We should consider lamb. Below, I have reproduced some correspondence from a man we'll simply call "Sam", out of respect for his anonymity. This "Sam" was my personal chef for almost twenty years, and still cooks an occasional meal for me. He's probably responsible for many of my faults as well, but on balance, his influence has been positive. The recipe, in its entirety, cannot be printed here because many of The Culvert's readers are women and children, but I will reproduce enough of it to allow you to start getting the house ready. That is, you can replace the caulking on the windows.
Spring is the time of year that our thoughts turn to... LAMB!
Although my local store carries some lamb throughout the year, mostly Leg o' Lamb, (not my favorite because I can't eat one all by myself at one sitting), in the spring I find more choices.
Recently the store has been carrying lots of Racks o' Lamb at their usual obscene prices, but I have become savvy enough to note the “Sell by “ dates. I put a Post It note on my kitchen cabinet, and on the day of that date or the day before, they usually reduce the price by about 30 to 40%. That's when I go to buy them and right now I have a Bunch o' Them in my freezer. I love them...all eight ribs at one meal.
For a more leisurely cooking day, I love lamb shanks. I've made them many ways and they are always successful among people who aren't prejudiced by a conviction that lamb is too “gamey”. It's interesting that some of those “lamb is too gamey” people eat venison, but usually only after it is converted to “Venison Summer Sausage”. “Rack o' Venison”, if you can find it, or venison tenderloin butchered well the way "Wayne" does it, tastes like beef and can be fork-tender, when cooked rare. Most other people's “gamey” venison tastes the way it does because they threw it in the back of their pick up truck, drove all over the county on a warm day in the fall to show it off, got drunk, parked the truck in the sun and took a twelve hour nap. After that, the venison isn't “gamey”, it's half rotten.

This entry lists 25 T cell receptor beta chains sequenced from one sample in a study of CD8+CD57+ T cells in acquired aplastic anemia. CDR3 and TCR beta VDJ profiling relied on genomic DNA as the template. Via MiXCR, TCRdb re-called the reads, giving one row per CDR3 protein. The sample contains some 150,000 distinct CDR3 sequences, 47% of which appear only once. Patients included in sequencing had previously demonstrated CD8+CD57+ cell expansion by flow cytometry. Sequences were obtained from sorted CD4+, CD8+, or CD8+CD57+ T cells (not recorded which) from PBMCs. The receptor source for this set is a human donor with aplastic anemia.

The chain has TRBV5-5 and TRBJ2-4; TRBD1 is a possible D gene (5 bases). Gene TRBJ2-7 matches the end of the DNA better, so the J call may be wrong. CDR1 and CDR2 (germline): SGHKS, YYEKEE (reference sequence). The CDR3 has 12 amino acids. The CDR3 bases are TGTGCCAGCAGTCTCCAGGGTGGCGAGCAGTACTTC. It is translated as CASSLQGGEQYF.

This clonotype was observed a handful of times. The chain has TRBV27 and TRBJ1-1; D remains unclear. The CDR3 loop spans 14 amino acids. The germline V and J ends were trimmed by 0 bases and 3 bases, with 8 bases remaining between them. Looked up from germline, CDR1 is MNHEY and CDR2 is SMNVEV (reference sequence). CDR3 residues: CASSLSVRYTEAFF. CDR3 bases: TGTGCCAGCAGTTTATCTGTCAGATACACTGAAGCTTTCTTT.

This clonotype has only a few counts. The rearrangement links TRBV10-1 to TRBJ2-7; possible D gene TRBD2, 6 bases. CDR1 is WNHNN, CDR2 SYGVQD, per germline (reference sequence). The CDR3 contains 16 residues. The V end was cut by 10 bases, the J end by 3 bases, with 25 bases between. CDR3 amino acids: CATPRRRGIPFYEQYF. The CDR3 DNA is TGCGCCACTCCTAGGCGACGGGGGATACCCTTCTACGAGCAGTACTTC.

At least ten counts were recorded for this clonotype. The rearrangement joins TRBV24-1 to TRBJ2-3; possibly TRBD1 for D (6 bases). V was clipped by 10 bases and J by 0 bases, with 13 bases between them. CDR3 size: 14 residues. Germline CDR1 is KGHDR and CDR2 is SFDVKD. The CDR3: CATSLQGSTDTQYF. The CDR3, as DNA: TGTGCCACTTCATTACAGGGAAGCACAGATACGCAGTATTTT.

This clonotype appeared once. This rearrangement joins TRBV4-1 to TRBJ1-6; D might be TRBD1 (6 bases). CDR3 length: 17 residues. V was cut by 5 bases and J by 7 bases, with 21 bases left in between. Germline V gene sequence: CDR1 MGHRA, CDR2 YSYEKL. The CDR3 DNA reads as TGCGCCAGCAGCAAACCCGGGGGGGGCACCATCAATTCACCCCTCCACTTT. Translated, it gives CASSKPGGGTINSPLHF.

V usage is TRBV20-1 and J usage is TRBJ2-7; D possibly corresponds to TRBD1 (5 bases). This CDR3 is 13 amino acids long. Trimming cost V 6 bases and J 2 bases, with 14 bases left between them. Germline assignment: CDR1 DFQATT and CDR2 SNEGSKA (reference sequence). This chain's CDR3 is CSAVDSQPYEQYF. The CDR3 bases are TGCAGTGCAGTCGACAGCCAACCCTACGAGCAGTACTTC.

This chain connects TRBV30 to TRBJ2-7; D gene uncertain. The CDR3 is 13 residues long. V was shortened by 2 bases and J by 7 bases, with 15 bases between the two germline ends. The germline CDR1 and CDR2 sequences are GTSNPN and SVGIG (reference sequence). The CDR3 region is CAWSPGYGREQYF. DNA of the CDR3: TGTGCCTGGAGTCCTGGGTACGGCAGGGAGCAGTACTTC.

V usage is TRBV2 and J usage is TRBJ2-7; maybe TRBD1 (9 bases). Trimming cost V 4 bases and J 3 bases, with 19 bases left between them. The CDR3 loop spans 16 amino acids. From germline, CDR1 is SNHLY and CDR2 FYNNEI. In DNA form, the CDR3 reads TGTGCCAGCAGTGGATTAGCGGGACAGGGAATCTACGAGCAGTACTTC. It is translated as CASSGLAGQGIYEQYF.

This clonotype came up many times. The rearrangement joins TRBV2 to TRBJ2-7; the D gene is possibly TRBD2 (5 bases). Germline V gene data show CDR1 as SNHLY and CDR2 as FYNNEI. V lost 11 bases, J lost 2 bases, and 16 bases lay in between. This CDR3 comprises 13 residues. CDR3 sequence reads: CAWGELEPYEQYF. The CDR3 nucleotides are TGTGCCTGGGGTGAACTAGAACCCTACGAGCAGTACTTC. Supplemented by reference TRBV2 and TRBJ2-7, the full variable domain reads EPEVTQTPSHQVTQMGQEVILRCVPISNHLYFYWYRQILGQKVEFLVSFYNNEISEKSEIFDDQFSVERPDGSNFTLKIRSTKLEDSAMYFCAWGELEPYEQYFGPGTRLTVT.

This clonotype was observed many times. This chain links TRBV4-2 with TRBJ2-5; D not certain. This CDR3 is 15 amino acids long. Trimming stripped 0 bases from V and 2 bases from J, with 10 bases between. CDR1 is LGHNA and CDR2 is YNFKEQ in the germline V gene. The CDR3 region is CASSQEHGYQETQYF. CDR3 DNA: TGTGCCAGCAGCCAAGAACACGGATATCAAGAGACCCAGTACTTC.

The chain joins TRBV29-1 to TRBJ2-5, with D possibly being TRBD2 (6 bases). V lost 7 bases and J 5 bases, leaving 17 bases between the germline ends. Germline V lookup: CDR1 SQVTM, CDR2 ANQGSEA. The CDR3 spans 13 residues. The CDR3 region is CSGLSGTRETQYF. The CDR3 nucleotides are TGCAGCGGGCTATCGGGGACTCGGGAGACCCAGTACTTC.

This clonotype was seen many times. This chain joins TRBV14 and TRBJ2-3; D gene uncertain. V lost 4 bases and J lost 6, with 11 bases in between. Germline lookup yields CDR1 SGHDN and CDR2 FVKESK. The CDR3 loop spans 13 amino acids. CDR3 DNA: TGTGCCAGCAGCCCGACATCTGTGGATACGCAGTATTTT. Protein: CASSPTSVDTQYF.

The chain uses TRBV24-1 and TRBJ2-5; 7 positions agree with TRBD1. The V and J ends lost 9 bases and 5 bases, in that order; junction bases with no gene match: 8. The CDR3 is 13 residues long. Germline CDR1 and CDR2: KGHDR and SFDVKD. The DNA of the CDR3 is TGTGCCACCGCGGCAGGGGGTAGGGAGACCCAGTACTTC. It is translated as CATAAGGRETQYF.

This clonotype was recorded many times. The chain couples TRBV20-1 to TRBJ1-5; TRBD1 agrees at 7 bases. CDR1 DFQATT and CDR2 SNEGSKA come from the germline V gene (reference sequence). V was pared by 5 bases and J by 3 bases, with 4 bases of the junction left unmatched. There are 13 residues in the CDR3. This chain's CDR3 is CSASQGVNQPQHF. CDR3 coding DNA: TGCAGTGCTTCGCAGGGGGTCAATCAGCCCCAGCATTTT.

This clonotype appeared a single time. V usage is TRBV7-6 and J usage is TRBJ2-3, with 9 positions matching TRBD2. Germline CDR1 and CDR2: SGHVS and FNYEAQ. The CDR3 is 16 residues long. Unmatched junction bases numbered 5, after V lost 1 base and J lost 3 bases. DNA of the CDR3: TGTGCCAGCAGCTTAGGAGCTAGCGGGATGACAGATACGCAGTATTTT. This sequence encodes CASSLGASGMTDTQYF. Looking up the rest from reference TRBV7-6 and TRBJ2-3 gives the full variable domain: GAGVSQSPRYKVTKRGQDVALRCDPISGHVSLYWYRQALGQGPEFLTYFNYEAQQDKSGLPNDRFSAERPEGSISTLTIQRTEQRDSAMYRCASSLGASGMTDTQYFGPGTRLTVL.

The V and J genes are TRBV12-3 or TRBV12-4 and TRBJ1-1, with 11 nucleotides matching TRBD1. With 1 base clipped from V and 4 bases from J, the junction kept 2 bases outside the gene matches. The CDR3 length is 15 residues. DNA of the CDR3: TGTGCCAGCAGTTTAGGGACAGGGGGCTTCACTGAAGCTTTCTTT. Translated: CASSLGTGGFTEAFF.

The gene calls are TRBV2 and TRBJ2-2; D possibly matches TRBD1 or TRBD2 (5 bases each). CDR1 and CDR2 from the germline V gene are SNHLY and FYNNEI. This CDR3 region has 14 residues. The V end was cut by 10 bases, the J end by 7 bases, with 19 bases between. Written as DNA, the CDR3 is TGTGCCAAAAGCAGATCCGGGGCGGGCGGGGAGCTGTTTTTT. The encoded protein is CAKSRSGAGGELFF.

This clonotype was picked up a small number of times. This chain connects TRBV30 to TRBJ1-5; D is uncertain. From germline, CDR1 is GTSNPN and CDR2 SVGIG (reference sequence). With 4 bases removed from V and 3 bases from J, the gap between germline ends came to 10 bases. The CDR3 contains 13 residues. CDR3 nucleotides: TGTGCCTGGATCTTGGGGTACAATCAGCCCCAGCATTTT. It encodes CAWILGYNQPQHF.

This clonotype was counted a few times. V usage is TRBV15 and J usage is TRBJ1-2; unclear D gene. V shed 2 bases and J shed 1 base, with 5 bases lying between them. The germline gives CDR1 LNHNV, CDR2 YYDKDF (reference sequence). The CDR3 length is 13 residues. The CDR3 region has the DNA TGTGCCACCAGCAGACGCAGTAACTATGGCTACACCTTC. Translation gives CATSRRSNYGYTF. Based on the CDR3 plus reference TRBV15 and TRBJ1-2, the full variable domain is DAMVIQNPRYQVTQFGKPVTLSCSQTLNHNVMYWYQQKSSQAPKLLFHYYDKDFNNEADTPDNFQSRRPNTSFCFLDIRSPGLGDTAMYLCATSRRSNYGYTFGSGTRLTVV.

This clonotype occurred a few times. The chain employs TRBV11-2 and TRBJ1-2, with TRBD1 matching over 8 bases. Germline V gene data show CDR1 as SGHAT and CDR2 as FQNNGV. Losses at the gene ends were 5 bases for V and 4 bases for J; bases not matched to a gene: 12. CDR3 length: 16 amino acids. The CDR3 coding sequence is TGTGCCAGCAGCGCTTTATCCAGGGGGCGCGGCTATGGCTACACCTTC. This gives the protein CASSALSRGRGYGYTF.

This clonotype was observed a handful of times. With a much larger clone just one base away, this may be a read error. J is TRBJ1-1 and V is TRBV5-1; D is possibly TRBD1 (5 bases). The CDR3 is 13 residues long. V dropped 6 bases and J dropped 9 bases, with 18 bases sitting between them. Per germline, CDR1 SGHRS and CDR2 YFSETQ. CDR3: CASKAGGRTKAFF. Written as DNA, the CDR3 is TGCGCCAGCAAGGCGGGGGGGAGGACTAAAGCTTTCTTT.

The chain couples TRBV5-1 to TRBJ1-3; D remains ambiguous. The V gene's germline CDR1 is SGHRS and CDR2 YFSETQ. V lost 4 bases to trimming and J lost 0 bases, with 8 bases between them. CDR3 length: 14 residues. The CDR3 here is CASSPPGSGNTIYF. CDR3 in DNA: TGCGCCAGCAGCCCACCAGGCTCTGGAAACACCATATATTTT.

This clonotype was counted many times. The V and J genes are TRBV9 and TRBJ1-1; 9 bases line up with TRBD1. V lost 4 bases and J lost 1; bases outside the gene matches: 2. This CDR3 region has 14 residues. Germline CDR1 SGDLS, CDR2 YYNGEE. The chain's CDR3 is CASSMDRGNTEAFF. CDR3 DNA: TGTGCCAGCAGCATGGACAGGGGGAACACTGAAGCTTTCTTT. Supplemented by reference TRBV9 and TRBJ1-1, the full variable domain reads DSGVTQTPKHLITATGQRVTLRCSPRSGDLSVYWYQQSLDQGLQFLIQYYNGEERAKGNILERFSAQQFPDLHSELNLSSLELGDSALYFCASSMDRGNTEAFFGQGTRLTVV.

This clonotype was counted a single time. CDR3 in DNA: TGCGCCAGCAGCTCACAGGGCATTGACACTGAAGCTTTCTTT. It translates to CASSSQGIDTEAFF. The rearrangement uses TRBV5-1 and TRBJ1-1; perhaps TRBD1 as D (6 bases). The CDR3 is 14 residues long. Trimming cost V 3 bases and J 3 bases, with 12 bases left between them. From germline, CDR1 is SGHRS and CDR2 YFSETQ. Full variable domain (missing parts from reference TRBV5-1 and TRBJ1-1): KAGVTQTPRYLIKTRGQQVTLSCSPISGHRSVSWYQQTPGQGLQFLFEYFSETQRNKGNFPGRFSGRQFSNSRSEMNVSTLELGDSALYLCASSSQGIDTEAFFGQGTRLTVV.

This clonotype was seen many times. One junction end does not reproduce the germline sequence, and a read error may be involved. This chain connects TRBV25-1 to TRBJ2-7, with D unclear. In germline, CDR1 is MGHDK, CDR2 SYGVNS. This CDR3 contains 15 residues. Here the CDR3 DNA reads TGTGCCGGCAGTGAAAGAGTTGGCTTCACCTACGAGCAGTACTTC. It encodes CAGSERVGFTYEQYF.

I digress... back to lamb.
Lamb shanks are yummy, maybe my favorite cut, and the enclosed is my favorite recipe, especially in warmer months. The recipe may appear daunting, but even if it is, every step in the chain is worth the outcome. The cooking time of the lamb, once it gets to the oven, is 4 hours, so there is plenty of time in the meantime to do the other steps.
I advise, even during warm weather, that you keep your home windows closed while this cooks...for two reasons:
1. If you let the smell escape, you are wasting it.
2. If the smell escapes, your down-wind neighbors will be lining up, inviting themselves into your kitchen to demand a "wee taste".
At least one short cut: use canned, well rinsed cannellini beans or great northern beans instead of starting with the dried beans. In Step 4, reduce the cooking time of the beans with the bouquet garni to 30 minutes at a bare simmer, but simmer the garni in the water ahead of time for 15 minutes before adding the beans. Starting from scratch with dried beans is better, but we all have other lives to live. Eg. once the shanks in their pot get to the point where the aroma fills the house, you will want to have sex, and it is a good time for it since you have 3 hours to accomplish it, assuming that you have already done the necessary prep work. Remember “If you have an erection lasting more than 4 hours, seek immediate medical attention.” So plan ahead. That whole issue scares the hell out of me. How long after 4 hours is too late to be “immediate”? If I'm too late to be immediate, what will happen? What constitutes “medical attention”? Will the “Home Health Visiting Nurse Services” qualify? What might she look like? Could that issue complicate (or facilitate) a resolution of the emergency?
Best of luck,